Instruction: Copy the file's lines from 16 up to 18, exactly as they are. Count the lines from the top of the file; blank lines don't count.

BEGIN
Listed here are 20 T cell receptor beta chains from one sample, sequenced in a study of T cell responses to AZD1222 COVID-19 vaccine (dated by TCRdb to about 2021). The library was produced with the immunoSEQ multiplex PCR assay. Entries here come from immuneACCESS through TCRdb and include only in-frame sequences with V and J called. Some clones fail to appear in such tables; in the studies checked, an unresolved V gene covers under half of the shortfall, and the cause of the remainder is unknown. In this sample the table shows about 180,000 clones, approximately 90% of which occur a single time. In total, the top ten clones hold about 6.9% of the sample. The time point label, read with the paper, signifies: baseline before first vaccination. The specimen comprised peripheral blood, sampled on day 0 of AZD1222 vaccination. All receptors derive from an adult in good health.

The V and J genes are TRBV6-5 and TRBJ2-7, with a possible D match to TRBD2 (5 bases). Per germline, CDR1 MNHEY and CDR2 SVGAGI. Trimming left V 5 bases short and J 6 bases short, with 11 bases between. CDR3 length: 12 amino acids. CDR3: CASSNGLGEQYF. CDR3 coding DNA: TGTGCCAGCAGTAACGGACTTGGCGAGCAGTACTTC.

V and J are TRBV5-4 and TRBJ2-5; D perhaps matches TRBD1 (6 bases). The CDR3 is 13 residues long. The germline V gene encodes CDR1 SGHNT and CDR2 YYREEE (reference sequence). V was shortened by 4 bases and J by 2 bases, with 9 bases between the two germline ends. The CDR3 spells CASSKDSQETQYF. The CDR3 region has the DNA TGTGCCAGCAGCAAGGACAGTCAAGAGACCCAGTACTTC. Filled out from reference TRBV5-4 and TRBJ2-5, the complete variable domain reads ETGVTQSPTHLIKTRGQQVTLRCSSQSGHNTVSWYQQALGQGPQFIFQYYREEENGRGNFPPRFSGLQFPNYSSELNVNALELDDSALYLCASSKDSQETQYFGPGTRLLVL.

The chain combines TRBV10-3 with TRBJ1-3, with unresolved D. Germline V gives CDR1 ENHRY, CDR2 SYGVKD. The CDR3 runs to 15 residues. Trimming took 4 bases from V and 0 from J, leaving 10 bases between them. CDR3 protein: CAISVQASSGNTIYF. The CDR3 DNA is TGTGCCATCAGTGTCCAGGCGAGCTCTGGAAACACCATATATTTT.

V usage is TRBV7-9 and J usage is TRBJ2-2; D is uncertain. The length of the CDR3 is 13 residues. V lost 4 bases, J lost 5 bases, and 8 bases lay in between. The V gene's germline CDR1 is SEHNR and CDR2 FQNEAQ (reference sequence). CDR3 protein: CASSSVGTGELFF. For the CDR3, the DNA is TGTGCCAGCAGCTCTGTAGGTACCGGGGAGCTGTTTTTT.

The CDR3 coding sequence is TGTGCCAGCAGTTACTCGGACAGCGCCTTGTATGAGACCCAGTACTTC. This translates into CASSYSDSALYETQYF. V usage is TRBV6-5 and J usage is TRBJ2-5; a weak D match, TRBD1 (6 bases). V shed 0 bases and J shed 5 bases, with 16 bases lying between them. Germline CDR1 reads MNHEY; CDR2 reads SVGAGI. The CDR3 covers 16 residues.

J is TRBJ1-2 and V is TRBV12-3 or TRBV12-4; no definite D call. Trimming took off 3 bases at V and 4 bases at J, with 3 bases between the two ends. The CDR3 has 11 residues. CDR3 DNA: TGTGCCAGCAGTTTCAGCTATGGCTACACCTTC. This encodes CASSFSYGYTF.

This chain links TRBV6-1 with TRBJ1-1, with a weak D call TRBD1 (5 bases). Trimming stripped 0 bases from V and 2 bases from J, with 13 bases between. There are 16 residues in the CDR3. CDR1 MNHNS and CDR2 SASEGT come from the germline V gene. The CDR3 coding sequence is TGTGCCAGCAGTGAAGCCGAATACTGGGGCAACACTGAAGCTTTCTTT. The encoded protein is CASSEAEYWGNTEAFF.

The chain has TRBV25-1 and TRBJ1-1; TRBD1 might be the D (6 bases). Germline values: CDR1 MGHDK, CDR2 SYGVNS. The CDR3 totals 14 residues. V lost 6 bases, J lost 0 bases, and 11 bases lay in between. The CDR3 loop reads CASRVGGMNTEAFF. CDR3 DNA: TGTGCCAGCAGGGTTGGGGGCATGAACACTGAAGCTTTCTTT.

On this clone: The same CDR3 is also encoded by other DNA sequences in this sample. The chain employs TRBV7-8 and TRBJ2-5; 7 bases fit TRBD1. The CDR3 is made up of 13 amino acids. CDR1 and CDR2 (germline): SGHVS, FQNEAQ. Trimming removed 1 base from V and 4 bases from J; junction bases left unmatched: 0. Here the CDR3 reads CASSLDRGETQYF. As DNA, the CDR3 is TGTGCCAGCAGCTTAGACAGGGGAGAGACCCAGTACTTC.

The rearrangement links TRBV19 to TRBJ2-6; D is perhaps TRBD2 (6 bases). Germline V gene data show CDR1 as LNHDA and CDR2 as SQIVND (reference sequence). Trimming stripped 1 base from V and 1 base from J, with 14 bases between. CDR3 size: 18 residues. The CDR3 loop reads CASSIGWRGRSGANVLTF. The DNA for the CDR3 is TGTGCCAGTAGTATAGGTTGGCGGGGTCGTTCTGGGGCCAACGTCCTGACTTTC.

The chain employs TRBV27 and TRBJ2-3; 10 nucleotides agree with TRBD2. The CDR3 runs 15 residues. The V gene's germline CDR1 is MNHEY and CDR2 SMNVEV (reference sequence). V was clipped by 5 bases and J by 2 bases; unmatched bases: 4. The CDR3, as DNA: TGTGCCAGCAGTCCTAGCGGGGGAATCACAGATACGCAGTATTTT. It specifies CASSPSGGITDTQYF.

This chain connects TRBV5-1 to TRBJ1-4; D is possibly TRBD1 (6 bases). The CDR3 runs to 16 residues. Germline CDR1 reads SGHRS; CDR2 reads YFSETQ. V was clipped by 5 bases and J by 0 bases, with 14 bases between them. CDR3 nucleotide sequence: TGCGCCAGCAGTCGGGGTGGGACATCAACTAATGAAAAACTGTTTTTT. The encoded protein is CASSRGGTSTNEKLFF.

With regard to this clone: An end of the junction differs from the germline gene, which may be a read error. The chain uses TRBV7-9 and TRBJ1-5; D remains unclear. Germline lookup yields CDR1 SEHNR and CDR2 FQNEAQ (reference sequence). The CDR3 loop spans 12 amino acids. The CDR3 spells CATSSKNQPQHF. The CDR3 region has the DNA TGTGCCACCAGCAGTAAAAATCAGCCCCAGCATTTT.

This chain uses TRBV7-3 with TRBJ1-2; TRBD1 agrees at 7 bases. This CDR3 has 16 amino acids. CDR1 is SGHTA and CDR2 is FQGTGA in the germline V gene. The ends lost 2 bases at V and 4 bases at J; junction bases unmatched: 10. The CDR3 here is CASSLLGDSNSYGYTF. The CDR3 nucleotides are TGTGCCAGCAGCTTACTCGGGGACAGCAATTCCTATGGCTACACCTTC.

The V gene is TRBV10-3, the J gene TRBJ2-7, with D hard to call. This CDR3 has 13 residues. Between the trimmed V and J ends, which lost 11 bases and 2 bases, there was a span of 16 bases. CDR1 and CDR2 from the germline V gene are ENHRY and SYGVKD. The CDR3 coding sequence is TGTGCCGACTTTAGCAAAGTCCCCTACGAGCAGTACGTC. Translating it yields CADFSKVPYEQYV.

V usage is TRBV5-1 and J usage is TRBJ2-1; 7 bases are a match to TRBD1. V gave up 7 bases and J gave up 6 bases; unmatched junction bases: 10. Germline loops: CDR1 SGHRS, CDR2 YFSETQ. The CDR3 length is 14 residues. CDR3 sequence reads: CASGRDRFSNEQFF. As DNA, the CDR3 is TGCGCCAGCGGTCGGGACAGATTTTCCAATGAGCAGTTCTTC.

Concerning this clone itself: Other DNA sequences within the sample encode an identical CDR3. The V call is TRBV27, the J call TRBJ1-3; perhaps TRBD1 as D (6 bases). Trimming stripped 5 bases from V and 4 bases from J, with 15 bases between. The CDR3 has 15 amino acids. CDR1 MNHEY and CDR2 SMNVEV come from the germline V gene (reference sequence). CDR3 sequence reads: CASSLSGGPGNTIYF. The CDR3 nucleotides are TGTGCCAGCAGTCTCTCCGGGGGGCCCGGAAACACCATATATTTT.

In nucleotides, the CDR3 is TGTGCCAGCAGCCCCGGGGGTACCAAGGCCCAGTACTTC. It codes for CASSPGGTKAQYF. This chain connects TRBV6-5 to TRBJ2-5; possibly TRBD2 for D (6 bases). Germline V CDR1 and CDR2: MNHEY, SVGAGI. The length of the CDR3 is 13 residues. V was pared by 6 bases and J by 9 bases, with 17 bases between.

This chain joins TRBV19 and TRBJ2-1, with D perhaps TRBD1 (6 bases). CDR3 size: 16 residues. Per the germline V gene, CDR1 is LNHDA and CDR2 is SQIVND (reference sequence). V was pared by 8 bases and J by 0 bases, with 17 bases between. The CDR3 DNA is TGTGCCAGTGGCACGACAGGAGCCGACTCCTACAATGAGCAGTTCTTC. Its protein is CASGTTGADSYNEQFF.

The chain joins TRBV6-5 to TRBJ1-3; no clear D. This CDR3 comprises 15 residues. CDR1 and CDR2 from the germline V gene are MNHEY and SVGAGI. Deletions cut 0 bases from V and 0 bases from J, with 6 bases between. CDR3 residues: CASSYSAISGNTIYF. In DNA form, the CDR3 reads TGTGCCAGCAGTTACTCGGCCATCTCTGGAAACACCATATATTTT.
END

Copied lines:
The V gene is TRBV10-3, the J gene TRBJ2-7, with D hard to call. This CDR3 has 13 residues. Between the trimmed V and J ends, which lost 11 bases and 2 bases, there was a span of 16 bases. CDR1 and CDR2 from the germline V gene are ENHRY and SYGVKD. The CDR3 coding sequence is TGTGCCGACTTTAGCAAAGTCCCCTACGAGCAGTACGTC. Translating it yields CADFSKVPYEQYV.

V usage is TRBV5-1 and J usage is TRBJ2-1; 7 bases are a match to TRBD1. V gave up 7 bases and J gave up 6 bases; unmatched junction bases: 10. Germline loops: CDR1 SGHRS, CDR2 YFSETQ. The CDR3 length is 14 residues. CDR3 sequence reads: CASGRDRFSNEQFF. As DNA, the CDR3 is TGCGCCAGCGGTCGGGACAGATTTTCCAATGAGCAGTTCTTC.

Concerning this clone itself: Other DNA sequences within the sample encode an identical CDR3. The V call is TRBV27, the J call TRBJ1-3; perhaps TRBD1 as D (6 bases). Trimming stripped 5 bases from V and 4 bases from J, with 15 bases between. The CDR3 has 15 amino acids. CDR1 MNHEY and CDR2 SMNVEV come from the germline V gene (reference sequence). CDR3 sequence reads: CASSLSGGPGNTIYF. The CDR3 nucleotides are TGTGCCAGCAGTCTCTCCGGGGGGCCCGGAAACACCATATATTTT.